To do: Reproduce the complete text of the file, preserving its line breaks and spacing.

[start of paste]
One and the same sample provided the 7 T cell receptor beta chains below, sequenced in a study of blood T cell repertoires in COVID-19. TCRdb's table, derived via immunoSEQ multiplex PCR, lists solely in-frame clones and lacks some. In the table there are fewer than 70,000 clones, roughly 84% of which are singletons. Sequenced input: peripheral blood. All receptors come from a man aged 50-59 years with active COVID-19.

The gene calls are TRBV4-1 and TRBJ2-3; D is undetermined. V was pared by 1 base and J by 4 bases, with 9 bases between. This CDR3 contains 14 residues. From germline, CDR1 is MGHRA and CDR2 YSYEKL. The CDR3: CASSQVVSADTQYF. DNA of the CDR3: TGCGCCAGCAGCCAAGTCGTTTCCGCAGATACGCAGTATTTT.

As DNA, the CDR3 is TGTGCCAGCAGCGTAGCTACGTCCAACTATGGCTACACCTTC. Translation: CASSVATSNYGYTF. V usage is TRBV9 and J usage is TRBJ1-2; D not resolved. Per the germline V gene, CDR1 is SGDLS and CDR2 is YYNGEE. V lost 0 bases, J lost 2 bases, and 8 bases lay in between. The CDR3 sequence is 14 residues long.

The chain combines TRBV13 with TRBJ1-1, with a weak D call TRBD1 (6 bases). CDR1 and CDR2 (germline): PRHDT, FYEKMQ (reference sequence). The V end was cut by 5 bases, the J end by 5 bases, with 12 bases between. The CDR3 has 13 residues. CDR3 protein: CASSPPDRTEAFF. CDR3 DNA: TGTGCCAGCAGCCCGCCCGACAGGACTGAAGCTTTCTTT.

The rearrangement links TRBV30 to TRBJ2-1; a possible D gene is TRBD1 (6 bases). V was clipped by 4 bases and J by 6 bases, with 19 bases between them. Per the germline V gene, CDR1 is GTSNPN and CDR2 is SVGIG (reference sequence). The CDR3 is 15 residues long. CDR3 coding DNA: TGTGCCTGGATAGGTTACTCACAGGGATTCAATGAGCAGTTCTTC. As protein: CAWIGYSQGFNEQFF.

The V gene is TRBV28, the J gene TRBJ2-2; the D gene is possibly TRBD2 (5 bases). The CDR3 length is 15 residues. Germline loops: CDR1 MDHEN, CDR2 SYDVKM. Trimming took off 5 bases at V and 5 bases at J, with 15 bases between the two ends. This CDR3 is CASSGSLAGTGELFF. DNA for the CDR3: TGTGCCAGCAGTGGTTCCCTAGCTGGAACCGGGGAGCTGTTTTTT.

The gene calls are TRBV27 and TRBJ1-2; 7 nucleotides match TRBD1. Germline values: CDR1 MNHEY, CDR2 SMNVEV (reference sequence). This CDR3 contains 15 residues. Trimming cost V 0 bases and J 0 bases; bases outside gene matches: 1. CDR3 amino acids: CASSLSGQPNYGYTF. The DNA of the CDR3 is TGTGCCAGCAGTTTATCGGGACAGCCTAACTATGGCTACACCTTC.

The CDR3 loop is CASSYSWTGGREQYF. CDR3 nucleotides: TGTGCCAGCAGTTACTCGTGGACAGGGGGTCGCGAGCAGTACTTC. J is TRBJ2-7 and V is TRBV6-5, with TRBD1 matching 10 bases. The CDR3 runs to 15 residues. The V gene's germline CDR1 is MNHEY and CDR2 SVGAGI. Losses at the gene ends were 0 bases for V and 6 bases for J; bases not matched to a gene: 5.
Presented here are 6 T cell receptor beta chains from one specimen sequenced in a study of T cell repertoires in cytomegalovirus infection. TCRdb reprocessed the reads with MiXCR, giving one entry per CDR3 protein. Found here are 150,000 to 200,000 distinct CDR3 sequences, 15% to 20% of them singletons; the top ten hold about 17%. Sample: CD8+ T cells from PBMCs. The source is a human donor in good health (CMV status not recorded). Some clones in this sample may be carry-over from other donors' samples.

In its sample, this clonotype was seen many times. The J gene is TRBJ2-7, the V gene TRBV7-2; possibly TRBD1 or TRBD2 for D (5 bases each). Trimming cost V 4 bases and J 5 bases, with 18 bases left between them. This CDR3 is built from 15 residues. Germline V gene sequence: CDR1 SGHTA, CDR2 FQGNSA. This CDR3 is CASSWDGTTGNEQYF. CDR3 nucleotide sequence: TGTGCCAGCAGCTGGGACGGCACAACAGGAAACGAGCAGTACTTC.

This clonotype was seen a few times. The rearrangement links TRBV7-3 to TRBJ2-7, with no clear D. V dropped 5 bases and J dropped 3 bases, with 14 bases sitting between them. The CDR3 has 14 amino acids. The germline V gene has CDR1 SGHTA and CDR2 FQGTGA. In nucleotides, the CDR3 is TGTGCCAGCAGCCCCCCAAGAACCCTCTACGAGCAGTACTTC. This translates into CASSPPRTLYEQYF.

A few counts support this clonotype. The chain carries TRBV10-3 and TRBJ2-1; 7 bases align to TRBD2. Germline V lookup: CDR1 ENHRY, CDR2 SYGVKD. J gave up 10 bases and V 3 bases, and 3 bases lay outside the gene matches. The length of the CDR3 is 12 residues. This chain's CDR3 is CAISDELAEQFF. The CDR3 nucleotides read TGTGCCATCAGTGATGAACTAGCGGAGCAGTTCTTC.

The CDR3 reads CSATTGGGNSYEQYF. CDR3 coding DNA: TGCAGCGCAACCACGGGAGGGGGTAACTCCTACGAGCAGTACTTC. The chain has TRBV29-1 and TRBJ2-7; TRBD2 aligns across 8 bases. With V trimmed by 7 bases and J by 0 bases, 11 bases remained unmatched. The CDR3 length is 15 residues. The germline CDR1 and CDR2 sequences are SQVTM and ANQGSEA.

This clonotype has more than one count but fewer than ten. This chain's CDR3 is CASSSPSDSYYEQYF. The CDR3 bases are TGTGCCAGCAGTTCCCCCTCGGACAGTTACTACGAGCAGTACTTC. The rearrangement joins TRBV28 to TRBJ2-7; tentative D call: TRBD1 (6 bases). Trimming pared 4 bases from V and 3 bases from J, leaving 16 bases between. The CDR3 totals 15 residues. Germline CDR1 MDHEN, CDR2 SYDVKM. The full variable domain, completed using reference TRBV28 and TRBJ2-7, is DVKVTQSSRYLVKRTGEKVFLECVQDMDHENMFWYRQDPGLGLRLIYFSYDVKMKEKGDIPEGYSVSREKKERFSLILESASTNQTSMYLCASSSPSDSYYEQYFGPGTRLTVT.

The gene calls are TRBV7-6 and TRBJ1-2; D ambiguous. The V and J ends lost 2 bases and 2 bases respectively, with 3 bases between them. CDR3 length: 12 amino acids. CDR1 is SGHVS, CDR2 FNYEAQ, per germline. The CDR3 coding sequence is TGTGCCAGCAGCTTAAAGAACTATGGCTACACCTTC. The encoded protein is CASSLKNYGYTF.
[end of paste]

One and the same sample provided the 7 T cell receptor beta chains below, sequenced in a study of blood T cell repertoires in COVID-19. TCRdb's table, derived via immunoSEQ multiplex PCR, lists solely in-frame clones and lacks some. In the table there are fewer than 70,000 clones, roughly 84% of which are singletons. Sequenced input: peripheral blood. All receptors come from a man aged 50-59 years with active COVID-19.

The gene calls are TRBV4-1 and TRBJ2-3; D is undetermined. V was pared by 1 base and J by 4 bases, with 9 bases between. This CDR3 contains 14 residues. From germline, CDR1 is MGHRA and CDR2 YSYEKL. The CDR3: CASSQVVSADTQYF. DNA of the CDR3: TGCGCCAGCAGCCAAGTCGTTTCCGCAGATACGCAGTATTTT.

As DNA, the CDR3 is TGTGCCAGCAGCGTAGCTACGTCCAACTATGGCTACACCTTC. Translation: CASSVATSNYGYTF. V usage is TRBV9 and J usage is TRBJ1-2; D not resolved. Per the germline V gene, CDR1 is SGDLS and CDR2 is YYNGEE. V lost 0 bases, J lost 2 bases, and 8 bases lay in between. The CDR3 sequence is 14 residues long.

The chain combines TRBV13 with TRBJ1-1, with a weak D call TRBD1 (6 bases). CDR1 and CDR2 (germline): PRHDT, FYEKMQ (reference sequence). The V end was cut by 5 bases, the J end by 5 bases, with 12 bases between. The CDR3 has 13 residues. CDR3 protein: CASSPPDRTEAFF. CDR3 DNA: TGTGCCAGCAGCCCGCCCGACAGGACTGAAGCTTTCTTT.

The rearrangement links TRBV30 to TRBJ2-1; a possible D gene is TRBD1 (6 bases). V was clipped by 4 bases and J by 6 bases, with 19 bases between them. Per the germline V gene, CDR1 is GTSNPN and CDR2 is SVGIG (reference sequence). The CDR3 is 15 residues long. CDR3 coding DNA: TGTGCCTGGATAGGTTACTCACAGGGATTCAATGAGCAGTTCTTC. As protein: CAWIGYSQGFNEQFF.

The V gene is TRBV28, the J gene TRBJ2-2; the D gene is possibly TRBD2 (5 bases). The CDR3 length is 15 residues. Germline loops: CDR1 MDHEN, CDR2 SYDVKM. Trimming took off 5 bases at V and 5 bases at J, with 15 bases between the two ends. This CDR3 is CASSGSLAGTGELFF. DNA for the CDR3: TGTGCCAGCAGTGGTTCCCTAGCTGGAACCGGGGAGCTGTTTTTT.

The gene calls are TRBV27 and TRBJ1-2; 7 nucleotides match TRBD1. Germline values: CDR1 MNHEY, CDR2 SMNVEV (reference sequence). This CDR3 contains 15 residues. Trimming cost V 0 bases and J 0 bases; bases outside gene matches: 1. CDR3 amino acids: CASSLSGQPNYGYTF. The DNA of the CDR3 is TGTGCCAGCAGTTTATCGGGACAGCCTAACTATGGCTACACCTTC.

The CDR3 loop is CASSYSWTGGREQYF. CDR3 nucleotides: TGTGCCAGCAGTTACTCGTGGACAGGGGGTCGCGAGCAGTACTTC. J is TRBJ2-7 and V is TRBV6-5, with TRBD1 matching 10 bases. The CDR3 runs to 15 residues. The V gene's germline CDR1 is MNHEY and CDR2 SVGAGI. Losses at the gene ends were 0 bases for V and 6 bases for J; bases not matched to a gene: 5.
Presented here are 6 T cell receptor beta chains from one specimen sequenced in a study of T cell repertoires in cytomegalovirus infection. TCRdb reprocessed the reads with MiXCR, giving one entry per CDR3 protein. Found here are 150,000 to 200,000 distinct CDR3 sequences, 15% to 20% of them singletons; the top ten hold about 17%. Sample: CD8+ T cells from PBMCs. The source is a human donor in good health (CMV status not recorded). Some clones in this sample may be carry-over from other donors' samples.

In its sample, this clonotype was seen many times. The J gene is TRBJ2-7, the V gene TRBV7-2; possibly TRBD1 or TRBD2 for D (5 bases each). Trimming cost V 4 bases and J 5 bases, with 18 bases left between them. This CDR3 is built from 15 residues. Germline V gene sequence: CDR1 SGHTA, CDR2 FQGNSA. This CDR3 is CASSWDGTTGNEQYF. CDR3 nucleotide sequence: TGTGCCAGCAGCTGGGACGGCACAACAGGAAACGAGCAGTACTTC.

This clonotype was seen a few times. The rearrangement links TRBV7-3 to TRBJ2-7, with no clear D. V dropped 5 bases and J dropped 3 bases, with 14 bases sitting between them. The CDR3 has 14 amino acids. The germline V gene has CDR1 SGHTA and CDR2 FQGTGA. In nucleotides, the CDR3 is TGTGCCAGCAGCCCCCCAAGAACCCTCTACGAGCAGTACTTC. This translates into CASSPPRTLYEQYF.

A few counts support this clonotype. The chain carries TRBV10-3 and TRBJ2-1; 7 bases align to TRBD2. Germline V lookup: CDR1 ENHRY, CDR2 SYGVKD. J gave up 10 bases and V 3 bases, and 3 bases lay outside the gene matches. The length of the CDR3 is 12 residues. This chain's CDR3 is CAISDELAEQFF. The CDR3 nucleotides read TGTGCCATCAGTGATGAACTAGCGGAGCAGTTCTTC.

The CDR3 reads CSATTGGGNSYEQYF. CDR3 coding DNA: TGCAGCGCAACCACGGGAGGGGGTAACTCCTACGAGCAGTACTTC. The chain has TRBV29-1 and TRBJ2-7; TRBD2 aligns across 8 bases. With V trimmed by 7 bases and J by 0 bases, 11 bases remained unmatched. The CDR3 length is 15 residues. The germline CDR1 and CDR2 sequences are SQVTM and ANQGSEA.

This clonotype has more than one count but fewer than ten. This chain's CDR3 is CASSSPSDSYYEQYF. The CDR3 bases are TGTGCCAGCAGTTCCCCCTCGGACAGTTACTACGAGCAGTACTTC. The rearrangement joins TRBV28 to TRBJ2-7; tentative D call: TRBD1 (6 bases). Trimming pared 4 bases from V and 3 bases from J, leaving 16 bases between. The CDR3 totals 15 residues. Germline CDR1 MDHEN, CDR2 SYDVKM. The full variable domain, completed using reference TRBV28 and TRBJ2-7, is DVKVTQSSRYLVKRTGEKVFLECVQDMDHENMFWYRQDPGLGLRLIYFSYDVKMKEKGDIPEGYSVSREKKERFSLILESASTNQTSMYLCASSSPSDSYYEQYFGPGTRLTVT.

The gene calls are TRBV7-6 and TRBJ1-2; D ambiguous. The V and J ends lost 2 bases and 2 bases respectively, with 3 bases between them. CDR3 length: 12 amino acids. CDR1 is SGHVS, CDR2 FNYEAQ, per germline. The CDR3 coding sequence is TGTGCCAGCAGCTTAAAGAACTATGGCTACACCTTC. The encoded protein is CASSLKNYGYTF.